New York's Cooperative and Condominium Community

Habitat Magazine July/August 2020 free digital issue

HABITAT

ARCHIVE ARTICLE

Things You Don’t Know

Mayor Bill de Blasio is concerned about harassment. On September 3 of last year, he signed three measures that are designed to protect rental tenants from harassment by their landlords, outlawing aggressive “buy-out” practices used to force tenants to vacate their apartments.

Good for de Blasio. Someone should stand up for the tenants. But I’m a little worried. What if some hotshot legislator, hoping to make a name for himself, pushes forward a bill aimed at protecting shareholders from “harassing” co-op boards?

It has happened. Every few years, the media latches onto a story that supposedly illustrates the “abusive” power of board directors, and, although I feel that this is largely a myth, their image is not helped by these stories. One appeared in Curbed not long ago about an Upper West Side co-op board that started requiring dogs in the building to take a DNA test to discover if they are made up of “more than 50 percent of something undesirable” (whatever that means). The story, meant as a quirky, amusing anecdote, instead became more fuel for the anti-board types, who think that boards have nothing better to do than to sit around and create useless rules and regulations to make the residents’ lives more difficult.

What many shareholders, unit-owners, and observers often don’t understand is the heavy responsibility – called its “fiduciary duty” – that every co-op board carries. In my building, for instance, we’ve been embroiled in a lawsuit with the commercial tenant for nearly two and a half years. On our attorney’s advice, we haven’t been able to say much to our shareholders about it, but in the meantime, many are grumbling, thinking the board is abusing its power, engaging in a “macho” battle with the commercial tenant.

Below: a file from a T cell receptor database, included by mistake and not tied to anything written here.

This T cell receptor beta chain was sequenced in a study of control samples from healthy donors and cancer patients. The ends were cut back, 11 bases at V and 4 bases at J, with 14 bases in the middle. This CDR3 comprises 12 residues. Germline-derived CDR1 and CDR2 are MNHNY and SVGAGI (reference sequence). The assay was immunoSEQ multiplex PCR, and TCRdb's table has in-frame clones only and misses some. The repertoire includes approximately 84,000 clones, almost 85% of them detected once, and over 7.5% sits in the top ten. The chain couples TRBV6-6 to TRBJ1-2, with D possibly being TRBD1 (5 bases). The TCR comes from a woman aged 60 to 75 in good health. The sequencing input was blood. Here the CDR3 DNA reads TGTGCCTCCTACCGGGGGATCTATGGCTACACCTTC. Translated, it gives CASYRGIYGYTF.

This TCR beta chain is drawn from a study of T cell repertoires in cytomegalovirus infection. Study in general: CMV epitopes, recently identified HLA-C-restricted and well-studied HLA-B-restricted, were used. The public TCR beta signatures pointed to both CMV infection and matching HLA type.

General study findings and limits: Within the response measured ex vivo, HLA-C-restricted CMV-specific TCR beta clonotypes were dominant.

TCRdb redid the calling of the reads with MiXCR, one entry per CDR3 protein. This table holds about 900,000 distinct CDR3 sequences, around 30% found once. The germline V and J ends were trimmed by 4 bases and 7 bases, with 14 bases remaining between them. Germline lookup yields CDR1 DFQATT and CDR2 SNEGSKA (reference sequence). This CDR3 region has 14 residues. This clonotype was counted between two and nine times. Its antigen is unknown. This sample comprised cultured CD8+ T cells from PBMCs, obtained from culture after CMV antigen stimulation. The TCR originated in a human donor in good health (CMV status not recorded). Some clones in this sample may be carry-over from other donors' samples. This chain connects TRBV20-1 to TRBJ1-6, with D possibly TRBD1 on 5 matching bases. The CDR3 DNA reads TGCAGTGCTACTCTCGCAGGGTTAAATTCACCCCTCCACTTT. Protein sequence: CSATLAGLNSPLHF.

“Why don’t you just settle it?” asked a former board member who knows the commercial tenant personally. “[The tenant] is just playing mind games with you,” he continued. “I could meet with him and get him to settle.” And how would he do that? I asked. “I’d just meet him one-on-one and say, ‘Stop this foolishness.’” Really? Why didn’t we think of that? How reassuring to know we have our own Donald Trump living in the building.

What the board had to deal with was a commercial tenant who owned rentals around the city and who was used to getting his own way. In fact, he’d been cited in one news report as having “a history of abuse and intimidation and is now stepping up his campaign to evict low-income tenants [so he can] increase rents by creating new vacancies to be re-offered at market rates.”

The board had various run-ins with him over the years, but his lease granted the board little real power over the commercial space. Matters came to a head about three years ago when the tenant renovated the smaller of the two commercial units without getting work permits from the Department of Buildings. He claimed he didn’t need them, yet he had moved a wall or two and was doing potentially dangerous electrical work.

Far from a “macho” battle, this was a fight that had to be started for the safety of the building. The board is charged with the care of the property, and to settle matters prematurely, without dealing with the potential hazards of illegal construction, would not only be wrong, it would be dangerous. And that’s something that no board can ignore.

So let’s not talk about “harassing” boards. “Harassed” boards is more like it.

 

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